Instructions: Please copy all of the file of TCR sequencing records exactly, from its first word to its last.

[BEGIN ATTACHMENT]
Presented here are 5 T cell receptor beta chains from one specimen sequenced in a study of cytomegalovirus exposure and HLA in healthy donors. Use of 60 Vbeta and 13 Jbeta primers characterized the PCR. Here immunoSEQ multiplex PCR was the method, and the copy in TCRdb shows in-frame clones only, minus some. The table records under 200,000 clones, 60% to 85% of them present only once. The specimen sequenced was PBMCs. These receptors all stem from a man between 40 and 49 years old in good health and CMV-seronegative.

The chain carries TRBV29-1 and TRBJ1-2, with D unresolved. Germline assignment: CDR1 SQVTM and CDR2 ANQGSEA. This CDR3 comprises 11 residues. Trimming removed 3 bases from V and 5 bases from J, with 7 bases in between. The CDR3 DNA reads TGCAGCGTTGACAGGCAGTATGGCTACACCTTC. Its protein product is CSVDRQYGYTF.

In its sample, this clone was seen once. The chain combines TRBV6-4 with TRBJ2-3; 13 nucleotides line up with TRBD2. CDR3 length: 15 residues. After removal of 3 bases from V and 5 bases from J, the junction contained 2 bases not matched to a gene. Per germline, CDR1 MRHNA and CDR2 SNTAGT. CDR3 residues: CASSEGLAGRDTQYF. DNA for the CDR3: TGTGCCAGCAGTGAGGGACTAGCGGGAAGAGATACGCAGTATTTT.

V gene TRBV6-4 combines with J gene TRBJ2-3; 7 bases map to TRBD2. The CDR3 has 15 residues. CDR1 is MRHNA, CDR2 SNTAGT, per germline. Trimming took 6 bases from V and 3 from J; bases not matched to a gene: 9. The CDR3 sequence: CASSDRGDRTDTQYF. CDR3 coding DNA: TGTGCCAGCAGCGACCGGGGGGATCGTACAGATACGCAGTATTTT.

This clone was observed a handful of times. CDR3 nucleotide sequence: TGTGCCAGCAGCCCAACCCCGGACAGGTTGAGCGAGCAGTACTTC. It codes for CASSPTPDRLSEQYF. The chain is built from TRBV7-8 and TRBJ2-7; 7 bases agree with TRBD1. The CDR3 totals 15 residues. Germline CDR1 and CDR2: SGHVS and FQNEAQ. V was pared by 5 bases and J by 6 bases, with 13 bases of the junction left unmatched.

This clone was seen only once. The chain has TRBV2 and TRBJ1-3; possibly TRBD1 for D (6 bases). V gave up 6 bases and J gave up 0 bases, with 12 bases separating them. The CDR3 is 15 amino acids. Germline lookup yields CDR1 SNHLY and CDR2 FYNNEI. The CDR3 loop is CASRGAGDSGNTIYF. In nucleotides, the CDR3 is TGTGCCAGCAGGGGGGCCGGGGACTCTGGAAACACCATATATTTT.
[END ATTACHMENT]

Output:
Presented here are 5 T cell receptor beta chains from one specimen sequenced in a study of cytomegalovirus exposure and HLA in healthy donors. Use of 60 Vbeta and 13 Jbeta primers characterized the PCR. Here immunoSEQ multiplex PCR was the method, and the copy in TCRdb shows in-frame clones only, minus some. The table records under 200,000 clones, 60% to 85% of them present only once. The specimen sequenced was PBMCs. These receptors all stem from a man between 40 and 49 years old in good health and CMV-seronegative.

The chain carries TRBV29-1 and TRBJ1-2, with D unresolved. Germline assignment: CDR1 SQVTM and CDR2 ANQGSEA. This CDR3 comprises 11 residues. Trimming removed 3 bases from V and 5 bases from J, with 7 bases in between. The CDR3 DNA reads TGCAGCGTTGACAGGCAGTATGGCTACACCTTC. Its protein product is CSVDRQYGYTF.

In its sample, this clone was seen once. The chain combines TRBV6-4 with TRBJ2-3; 13 nucleotides line up with TRBD2. CDR3 length: 15 residues. After removal of 3 bases from V and 5 bases from J, the junction contained 2 bases not matched to a gene. Per germline, CDR1 MRHNA and CDR2 SNTAGT. CDR3 residues: CASSEGLAGRDTQYF. DNA for the CDR3: TGTGCCAGCAGTGAGGGACTAGCGGGAAGAGATACGCAGTATTTT.

V gene TRBV6-4 combines with J gene TRBJ2-3; 7 bases map to TRBD2. The CDR3 has 15 residues. CDR1 is MRHNA, CDR2 SNTAGT, per germline. Trimming took 6 bases from V and 3 from J; bases not matched to a gene: 9. The CDR3 sequence: CASSDRGDRTDTQYF. CDR3 coding DNA: TGTGCCAGCAGCGACCGGGGGGATCGTACAGATACGCAGTATTTT.

This clone was observed a handful of times. CDR3 nucleotide sequence: TGTGCCAGCAGCCCAACCCCGGACAGGTTGAGCGAGCAGTACTTC. It codes for CASSPTPDRLSEQYF. The chain is built from TRBV7-8 and TRBJ2-7; 7 bases agree with TRBD1. The CDR3 totals 15 residues. Germline CDR1 and CDR2: SGHVS and FQNEAQ. V was pared by 5 bases and J by 6 bases, with 13 bases of the junction left unmatched.

This clone was seen only once. The chain has TRBV2 and TRBJ1-3; possibly TRBD1 for D (6 bases). V gave up 6 bases and J gave up 0 bases, with 12 bases separating them. The CDR3 is 15 amino acids. Germline lookup yields CDR1 SNHLY and CDR2 FYNNEI. The CDR3 loop is CASRGAGDSGNTIYF. In nucleotides, the CDR3 is TGTGCCAGCAGGGGGGCCGGGGACTCTGGAAACACCATATATTTT.